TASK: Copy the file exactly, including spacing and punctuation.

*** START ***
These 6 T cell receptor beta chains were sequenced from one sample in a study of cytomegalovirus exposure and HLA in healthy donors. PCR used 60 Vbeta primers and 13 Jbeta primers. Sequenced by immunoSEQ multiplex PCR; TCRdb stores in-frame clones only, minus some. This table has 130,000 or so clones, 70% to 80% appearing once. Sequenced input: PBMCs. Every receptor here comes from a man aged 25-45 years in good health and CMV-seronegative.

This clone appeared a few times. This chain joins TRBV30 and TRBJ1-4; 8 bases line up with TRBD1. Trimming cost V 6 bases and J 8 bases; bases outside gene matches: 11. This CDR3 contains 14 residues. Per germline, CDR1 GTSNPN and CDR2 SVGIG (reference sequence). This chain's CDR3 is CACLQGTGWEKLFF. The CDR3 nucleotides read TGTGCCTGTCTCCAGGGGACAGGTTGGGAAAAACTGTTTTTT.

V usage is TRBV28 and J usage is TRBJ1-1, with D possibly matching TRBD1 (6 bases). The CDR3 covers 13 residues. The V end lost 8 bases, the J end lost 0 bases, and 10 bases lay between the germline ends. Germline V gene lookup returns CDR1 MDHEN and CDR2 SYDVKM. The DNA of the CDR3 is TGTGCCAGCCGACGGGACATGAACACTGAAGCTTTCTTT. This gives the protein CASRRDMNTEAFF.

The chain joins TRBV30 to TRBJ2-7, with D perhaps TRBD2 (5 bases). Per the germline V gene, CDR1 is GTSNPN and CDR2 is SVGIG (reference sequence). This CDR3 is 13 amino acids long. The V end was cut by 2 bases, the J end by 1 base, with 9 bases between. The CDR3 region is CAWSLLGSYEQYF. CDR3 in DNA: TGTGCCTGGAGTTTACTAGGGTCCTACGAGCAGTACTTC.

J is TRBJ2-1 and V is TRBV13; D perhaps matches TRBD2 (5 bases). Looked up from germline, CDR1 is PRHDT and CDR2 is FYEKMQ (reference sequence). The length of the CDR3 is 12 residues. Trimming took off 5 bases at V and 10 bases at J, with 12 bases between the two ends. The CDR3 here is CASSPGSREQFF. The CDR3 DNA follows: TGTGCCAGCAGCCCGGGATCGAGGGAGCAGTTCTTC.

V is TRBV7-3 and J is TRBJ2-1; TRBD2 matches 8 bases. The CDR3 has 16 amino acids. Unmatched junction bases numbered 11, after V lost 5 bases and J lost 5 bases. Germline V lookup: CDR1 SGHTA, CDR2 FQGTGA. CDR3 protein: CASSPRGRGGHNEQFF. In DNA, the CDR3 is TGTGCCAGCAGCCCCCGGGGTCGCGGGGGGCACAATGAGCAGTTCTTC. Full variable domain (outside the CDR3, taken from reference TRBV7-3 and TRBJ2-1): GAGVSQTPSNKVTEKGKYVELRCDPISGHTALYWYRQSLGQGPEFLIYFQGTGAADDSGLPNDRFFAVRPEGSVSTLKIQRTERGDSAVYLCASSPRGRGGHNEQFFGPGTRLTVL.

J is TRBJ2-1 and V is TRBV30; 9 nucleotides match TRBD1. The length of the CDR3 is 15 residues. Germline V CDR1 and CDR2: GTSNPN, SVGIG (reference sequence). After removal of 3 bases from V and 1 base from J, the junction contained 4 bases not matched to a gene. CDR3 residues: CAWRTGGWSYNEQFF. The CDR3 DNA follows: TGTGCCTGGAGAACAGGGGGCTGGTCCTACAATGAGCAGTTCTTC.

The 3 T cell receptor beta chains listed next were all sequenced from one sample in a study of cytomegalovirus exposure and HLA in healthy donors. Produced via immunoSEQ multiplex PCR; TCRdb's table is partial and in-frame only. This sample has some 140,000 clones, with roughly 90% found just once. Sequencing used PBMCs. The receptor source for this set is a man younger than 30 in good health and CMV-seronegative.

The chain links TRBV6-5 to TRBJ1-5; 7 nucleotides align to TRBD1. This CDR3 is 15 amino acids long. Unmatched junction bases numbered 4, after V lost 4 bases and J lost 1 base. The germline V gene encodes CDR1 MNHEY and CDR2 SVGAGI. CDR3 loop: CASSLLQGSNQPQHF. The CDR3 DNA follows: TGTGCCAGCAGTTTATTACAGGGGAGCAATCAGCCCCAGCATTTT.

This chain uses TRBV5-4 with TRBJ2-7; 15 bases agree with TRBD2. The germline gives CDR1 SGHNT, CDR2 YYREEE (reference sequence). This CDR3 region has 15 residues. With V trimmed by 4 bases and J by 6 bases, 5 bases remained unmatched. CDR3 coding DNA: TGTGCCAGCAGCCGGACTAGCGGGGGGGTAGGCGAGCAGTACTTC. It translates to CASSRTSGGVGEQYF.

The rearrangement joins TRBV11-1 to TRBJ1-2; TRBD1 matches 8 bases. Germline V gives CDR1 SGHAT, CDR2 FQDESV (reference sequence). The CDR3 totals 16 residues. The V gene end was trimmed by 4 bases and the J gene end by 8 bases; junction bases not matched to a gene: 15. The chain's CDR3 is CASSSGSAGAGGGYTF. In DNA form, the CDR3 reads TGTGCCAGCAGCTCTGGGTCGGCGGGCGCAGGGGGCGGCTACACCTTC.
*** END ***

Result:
These 6 T cell receptor beta chains were sequenced from one sample in a study of cytomegalovirus exposure and HLA in healthy donors. PCR used 60 Vbeta primers and 13 Jbeta primers. Sequenced by immunoSEQ multiplex PCR; TCRdb stores in-frame clones only, minus some. This table has 130,000 or so clones, 70% to 80% appearing once. Sequenced input: PBMCs. Every receptor here comes from a man aged 25-45 years in good health and CMV-seronegative.

This clone appeared a few times. This chain joins TRBV30 and TRBJ1-4; 8 bases line up with TRBD1. Trimming cost V 6 bases and J 8 bases; bases outside gene matches: 11. This CDR3 contains 14 residues. Per germline, CDR1 GTSNPN and CDR2 SVGIG (reference sequence). This chain's CDR3 is CACLQGTGWEKLFF. The CDR3 nucleotides read TGTGCCTGTCTCCAGGGGACAGGTTGGGAAAAACTGTTTTTT.

V usage is TRBV28 and J usage is TRBJ1-1, with D possibly matching TRBD1 (6 bases). The CDR3 covers 13 residues. The V end lost 8 bases, the J end lost 0 bases, and 10 bases lay between the germline ends. Germline V gene lookup returns CDR1 MDHEN and CDR2 SYDVKM. The DNA of the CDR3 is TGTGCCAGCCGACGGGACATGAACACTGAAGCTTTCTTT. This gives the protein CASRRDMNTEAFF.

The chain joins TRBV30 to TRBJ2-7, with D perhaps TRBD2 (5 bases). Per the germline V gene, CDR1 is GTSNPN and CDR2 is SVGIG (reference sequence). This CDR3 is 13 amino acids long. The V end was cut by 2 bases, the J end by 1 base, with 9 bases between. The CDR3 region is CAWSLLGSYEQYF. CDR3 in DNA: TGTGCCTGGAGTTTACTAGGGTCCTACGAGCAGTACTTC.

J is TRBJ2-1 and V is TRBV13; D perhaps matches TRBD2 (5 bases). Looked up from germline, CDR1 is PRHDT and CDR2 is FYEKMQ (reference sequence). The length of the CDR3 is 12 residues. Trimming took off 5 bases at V and 10 bases at J, with 12 bases between the two ends. The CDR3 here is CASSPGSREQFF. The CDR3 DNA follows: TGTGCCAGCAGCCCGGGATCGAGGGAGCAGTTCTTC.

V is TRBV7-3 and J is TRBJ2-1; TRBD2 matches 8 bases. The CDR3 has 16 amino acids. Unmatched junction bases numbered 11, after V lost 5 bases and J lost 5 bases. Germline V lookup: CDR1 SGHTA, CDR2 FQGTGA. CDR3 protein: CASSPRGRGGHNEQFF. In DNA, the CDR3 is TGTGCCAGCAGCCCCCGGGGTCGCGGGGGGCACAATGAGCAGTTCTTC. Full variable domain (outside the CDR3, taken from reference TRBV7-3 and TRBJ2-1): GAGVSQTPSNKVTEKGKYVELRCDPISGHTALYWYRQSLGQGPEFLIYFQGTGAADDSGLPNDRFFAVRPEGSVSTLKIQRTERGDSAVYLCASSPRGRGGHNEQFFGPGTRLTVL.

J is TRBJ2-1 and V is TRBV30; 9 nucleotides match TRBD1. The length of the CDR3 is 15 residues. Germline V CDR1 and CDR2: GTSNPN, SVGIG (reference sequence). After removal of 3 bases from V and 1 base from J, the junction contained 4 bases not matched to a gene. CDR3 residues: CAWRTGGWSYNEQFF. The CDR3 DNA follows: TGTGCCTGGAGAACAGGGGGCTGGTCCTACAATGAGCAGTTCTTC.

The 3 T cell receptor beta chains listed next were all sequenced from one sample in a study of cytomegalovirus exposure and HLA in healthy donors. Produced via immunoSEQ multiplex PCR; TCRdb's table is partial and in-frame only. This sample has some 140,000 clones, with roughly 90% found just once. Sequencing used PBMCs. The receptor source for this set is a man younger than 30 in good health and CMV-seronegative.

The chain links TRBV6-5 to TRBJ1-5; 7 nucleotides align to TRBD1. This CDR3 is 15 amino acids long. Unmatched junction bases numbered 4, after V lost 4 bases and J lost 1 base. The germline V gene encodes CDR1 MNHEY and CDR2 SVGAGI. CDR3 loop: CASSLLQGSNQPQHF. The CDR3 DNA follows: TGTGCCAGCAGTTTATTACAGGGGAGCAATCAGCCCCAGCATTTT.

This chain uses TRBV5-4 with TRBJ2-7; 15 bases agree with TRBD2. The germline gives CDR1 SGHNT, CDR2 YYREEE (reference sequence). This CDR3 region has 15 residues. With V trimmed by 4 bases and J by 6 bases, 5 bases remained unmatched. CDR3 coding DNA: TGTGCCAGCAGCCGGACTAGCGGGGGGGTAGGCGAGCAGTACTTC. It translates to CASSRTSGGVGEQYF.

The rearrangement joins TRBV11-1 to TRBJ1-2; TRBD1 matches 8 bases. Germline V gives CDR1 SGHAT, CDR2 FQDESV (reference sequence). The CDR3 totals 16 residues. The V gene end was trimmed by 4 bases and the J gene end by 8 bases; junction bases not matched to a gene: 15. The chain's CDR3 is CASSSGSAGAGGGYTF. In DNA form, the CDR3 reads TGTGCCAGCAGCTCTGGGTCGGCGGGCGCAGGGGGCGGCTACACCTTC.